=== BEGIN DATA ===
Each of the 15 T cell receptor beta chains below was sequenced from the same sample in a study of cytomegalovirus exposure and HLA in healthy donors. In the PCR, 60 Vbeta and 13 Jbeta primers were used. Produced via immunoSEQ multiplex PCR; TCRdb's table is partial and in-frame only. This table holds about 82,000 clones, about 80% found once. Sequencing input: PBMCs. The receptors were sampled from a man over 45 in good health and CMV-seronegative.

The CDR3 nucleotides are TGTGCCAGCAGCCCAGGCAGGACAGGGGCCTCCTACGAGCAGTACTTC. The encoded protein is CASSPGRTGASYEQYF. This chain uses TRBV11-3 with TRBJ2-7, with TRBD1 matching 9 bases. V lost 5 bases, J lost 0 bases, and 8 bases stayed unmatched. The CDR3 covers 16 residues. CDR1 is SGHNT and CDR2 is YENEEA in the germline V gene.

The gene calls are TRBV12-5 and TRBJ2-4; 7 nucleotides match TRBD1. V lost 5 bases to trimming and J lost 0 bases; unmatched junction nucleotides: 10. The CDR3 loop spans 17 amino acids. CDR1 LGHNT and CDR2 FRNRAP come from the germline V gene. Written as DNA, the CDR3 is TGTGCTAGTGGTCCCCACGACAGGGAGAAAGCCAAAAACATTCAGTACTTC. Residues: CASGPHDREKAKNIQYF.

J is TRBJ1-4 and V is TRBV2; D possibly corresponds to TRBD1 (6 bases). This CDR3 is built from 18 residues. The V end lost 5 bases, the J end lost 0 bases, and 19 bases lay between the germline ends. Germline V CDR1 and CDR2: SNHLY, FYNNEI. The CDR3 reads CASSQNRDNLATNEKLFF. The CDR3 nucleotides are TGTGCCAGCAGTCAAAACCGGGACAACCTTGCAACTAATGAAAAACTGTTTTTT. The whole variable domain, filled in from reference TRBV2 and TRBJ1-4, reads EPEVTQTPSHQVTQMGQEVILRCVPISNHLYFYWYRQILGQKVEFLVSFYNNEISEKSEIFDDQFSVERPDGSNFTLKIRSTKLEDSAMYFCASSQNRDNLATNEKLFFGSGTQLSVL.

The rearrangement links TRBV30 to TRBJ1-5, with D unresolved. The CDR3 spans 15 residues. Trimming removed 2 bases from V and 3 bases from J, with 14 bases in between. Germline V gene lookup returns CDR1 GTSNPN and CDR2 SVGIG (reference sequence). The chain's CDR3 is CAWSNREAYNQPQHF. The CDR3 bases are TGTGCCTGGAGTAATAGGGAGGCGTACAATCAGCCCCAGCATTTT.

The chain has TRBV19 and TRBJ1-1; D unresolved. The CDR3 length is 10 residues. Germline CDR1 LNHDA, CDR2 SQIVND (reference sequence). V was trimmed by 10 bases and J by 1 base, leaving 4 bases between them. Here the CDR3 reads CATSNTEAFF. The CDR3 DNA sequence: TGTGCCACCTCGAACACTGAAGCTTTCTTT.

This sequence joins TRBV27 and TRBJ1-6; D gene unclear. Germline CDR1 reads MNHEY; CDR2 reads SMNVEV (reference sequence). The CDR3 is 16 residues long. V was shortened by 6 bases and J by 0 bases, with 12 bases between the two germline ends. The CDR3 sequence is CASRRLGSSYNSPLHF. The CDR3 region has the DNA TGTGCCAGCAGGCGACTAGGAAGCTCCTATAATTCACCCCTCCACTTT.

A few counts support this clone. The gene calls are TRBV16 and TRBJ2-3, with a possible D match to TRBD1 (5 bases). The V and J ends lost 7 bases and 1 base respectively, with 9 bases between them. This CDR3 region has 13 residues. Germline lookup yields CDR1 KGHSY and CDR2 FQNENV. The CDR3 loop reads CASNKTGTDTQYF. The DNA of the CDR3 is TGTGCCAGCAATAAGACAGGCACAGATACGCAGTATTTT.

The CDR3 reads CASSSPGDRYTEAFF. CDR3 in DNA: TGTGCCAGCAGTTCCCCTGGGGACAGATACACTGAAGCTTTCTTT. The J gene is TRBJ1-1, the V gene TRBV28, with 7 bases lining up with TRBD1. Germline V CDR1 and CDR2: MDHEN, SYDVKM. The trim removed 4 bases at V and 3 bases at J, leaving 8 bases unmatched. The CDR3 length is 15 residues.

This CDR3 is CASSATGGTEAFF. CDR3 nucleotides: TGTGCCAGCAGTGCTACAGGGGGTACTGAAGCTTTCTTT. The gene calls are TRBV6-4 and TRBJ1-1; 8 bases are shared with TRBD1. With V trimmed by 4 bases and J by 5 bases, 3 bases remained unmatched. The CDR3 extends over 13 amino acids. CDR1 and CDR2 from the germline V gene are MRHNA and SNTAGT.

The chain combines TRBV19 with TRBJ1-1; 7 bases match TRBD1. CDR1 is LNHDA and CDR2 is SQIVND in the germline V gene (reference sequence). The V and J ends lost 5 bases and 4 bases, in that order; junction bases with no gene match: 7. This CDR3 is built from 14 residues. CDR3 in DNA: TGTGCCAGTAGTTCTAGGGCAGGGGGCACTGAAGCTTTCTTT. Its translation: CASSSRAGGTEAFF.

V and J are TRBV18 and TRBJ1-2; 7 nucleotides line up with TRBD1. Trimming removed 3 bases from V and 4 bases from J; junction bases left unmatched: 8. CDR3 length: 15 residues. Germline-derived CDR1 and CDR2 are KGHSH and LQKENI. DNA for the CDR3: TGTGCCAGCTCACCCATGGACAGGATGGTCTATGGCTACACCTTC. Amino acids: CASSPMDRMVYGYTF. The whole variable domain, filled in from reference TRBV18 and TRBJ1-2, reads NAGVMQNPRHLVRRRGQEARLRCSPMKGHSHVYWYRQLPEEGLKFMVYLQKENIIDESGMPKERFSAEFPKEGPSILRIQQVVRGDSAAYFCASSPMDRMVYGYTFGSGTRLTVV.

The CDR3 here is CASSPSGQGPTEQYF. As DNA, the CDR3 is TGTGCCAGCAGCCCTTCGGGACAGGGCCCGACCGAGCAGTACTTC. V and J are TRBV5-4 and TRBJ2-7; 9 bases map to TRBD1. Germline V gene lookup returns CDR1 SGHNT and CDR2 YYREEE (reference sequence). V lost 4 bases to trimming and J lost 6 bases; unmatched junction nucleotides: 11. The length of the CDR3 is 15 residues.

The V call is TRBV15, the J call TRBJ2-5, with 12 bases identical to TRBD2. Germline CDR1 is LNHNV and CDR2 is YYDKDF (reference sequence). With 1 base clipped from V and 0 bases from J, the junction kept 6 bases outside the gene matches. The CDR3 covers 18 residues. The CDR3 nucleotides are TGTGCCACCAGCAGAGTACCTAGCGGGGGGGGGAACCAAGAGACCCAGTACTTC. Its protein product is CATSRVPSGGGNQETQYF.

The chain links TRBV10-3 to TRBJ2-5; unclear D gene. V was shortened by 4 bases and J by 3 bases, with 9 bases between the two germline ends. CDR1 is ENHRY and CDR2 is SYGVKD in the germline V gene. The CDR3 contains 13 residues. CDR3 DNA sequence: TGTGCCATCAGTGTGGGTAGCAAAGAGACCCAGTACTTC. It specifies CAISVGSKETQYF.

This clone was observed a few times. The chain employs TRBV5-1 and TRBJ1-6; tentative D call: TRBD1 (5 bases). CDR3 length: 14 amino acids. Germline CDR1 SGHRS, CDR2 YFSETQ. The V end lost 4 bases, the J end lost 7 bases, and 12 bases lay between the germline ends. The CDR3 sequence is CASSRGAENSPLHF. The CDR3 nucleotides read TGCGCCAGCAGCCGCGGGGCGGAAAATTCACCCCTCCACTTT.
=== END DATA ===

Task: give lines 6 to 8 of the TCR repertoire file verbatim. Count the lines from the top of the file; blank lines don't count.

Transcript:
The chain has TRBV19 and TRBJ1-1; D unresolved. The CDR3 length is 10 residues. Germline CDR1 LNHDA, CDR2 SQIVND (reference sequence). V was trimmed by 10 bases and J by 1 base, leaving 4 bases between them. Here the CDR3 reads CATSNTEAFF. The CDR3 DNA sequence: TGTGCCACCTCGAACACTGAAGCTTTCTTT.

This sequence joins TRBV27 and TRBJ1-6; D gene unclear. Germline CDR1 reads MNHEY; CDR2 reads SMNVEV (reference sequence). The CDR3 is 16 residues long. V was shortened by 6 bases and J by 0 bases, with 12 bases between the two germline ends. The CDR3 sequence is CASRRLGSSYNSPLHF. The CDR3 region has the DNA TGTGCCAGCAGGCGACTAGGAAGCTCCTATAATTCACCCCTCCACTTT.

A few counts support this clone. The gene calls are TRBV16 and TRBJ2-3, with a possible D match to TRBD1 (5 bases). The V and J ends lost 7 bases and 1 base respectively, with 9 bases between them. This CDR3 region has 13 residues. Germline lookup yields CDR1 KGHSY and CDR2 FQNENV. The CDR3 loop reads CASNKTGTDTQYF. The DNA of the CDR3 is TGTGCCAGCAATAAGACAGGCACAGATACGCAGTATTTT.